I had four national championship wins in Nitro Funny Car between 1999 and 2006.
Explain the difference between regionals and nationals.
In the top Alcohol Funny Car categories we’re able to run for two different championships. We run for a regional championship but points from the region count towards a national championship too. You’d take five races from the regional, and five races from the national and combine your best ten and that’s your national points. You might never run in the same races as other national contenders, but we all got a national ranking and competed against each other for points.
How did you get connected with the Follow a Dream/Permatex team?
I got a phone call out of the blue. Jay Blake is the owner of the car. It took some convincing – I have so much on my shoulders with my family and business – I had to talk it over with them all to make sure we could make it work.
How are things going this season in the 2016 Lucas Oil East Region series?
This year was good. It’s my first year back in Top Alcohol Funny Car ranks since ’98. And while the car is similar looking to Nitro, it’s a completely different driving style and procedure. When we went to Gainesville for the first race it suddenly came to me that it had been 18 years. It took me a few runs to get my feet under me, but it came back to me. We’re number 2 in the region and top 10 nationally right now. The regional point chase is done now so we just missed out on the win. We lead it the whole year, except for the final race at Atco, N.J.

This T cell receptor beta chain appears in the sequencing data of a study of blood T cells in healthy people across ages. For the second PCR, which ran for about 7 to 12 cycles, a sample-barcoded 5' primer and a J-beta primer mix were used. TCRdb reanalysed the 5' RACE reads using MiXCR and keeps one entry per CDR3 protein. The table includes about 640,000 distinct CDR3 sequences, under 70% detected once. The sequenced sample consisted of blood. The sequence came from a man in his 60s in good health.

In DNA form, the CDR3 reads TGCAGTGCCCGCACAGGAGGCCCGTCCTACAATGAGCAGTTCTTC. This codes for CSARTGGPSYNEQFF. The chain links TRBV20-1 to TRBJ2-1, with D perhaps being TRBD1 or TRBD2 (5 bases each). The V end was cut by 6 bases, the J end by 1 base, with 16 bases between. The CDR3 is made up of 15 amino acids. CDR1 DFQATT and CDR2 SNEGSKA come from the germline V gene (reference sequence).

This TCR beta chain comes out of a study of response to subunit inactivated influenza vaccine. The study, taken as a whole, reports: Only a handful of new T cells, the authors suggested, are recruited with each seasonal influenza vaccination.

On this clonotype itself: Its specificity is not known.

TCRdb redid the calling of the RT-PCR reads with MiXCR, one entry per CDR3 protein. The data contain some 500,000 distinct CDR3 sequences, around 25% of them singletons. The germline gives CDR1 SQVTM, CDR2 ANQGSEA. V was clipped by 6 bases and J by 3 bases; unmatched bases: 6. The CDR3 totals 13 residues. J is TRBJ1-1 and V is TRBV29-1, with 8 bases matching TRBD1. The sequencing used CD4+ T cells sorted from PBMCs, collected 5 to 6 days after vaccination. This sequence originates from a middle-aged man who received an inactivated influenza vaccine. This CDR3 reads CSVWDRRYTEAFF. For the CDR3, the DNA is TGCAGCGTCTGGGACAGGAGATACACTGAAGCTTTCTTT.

How fast are you going – what’s a good time?
You can be traveling more than 260 mph across the line. For a quarter-mile time, 5.48 is the best we ran this year – that’s also a team best over the past few years. We accomplished a lot this year.
How important is the driver in a top Alcohol Funny Car?
The style of the driver works into the tune-up of the car. You can’t drop a different driver into the car. Then there’s reaction-time off the line of course and in the top alcohol cars there’s a three-speed transmission – so hitting the shift points at exactly the right time is critical and it’s also important to shut the car off at the right time to extend the life expectancy of the engine. An extra half-second running lean past the finish line could blow the engine!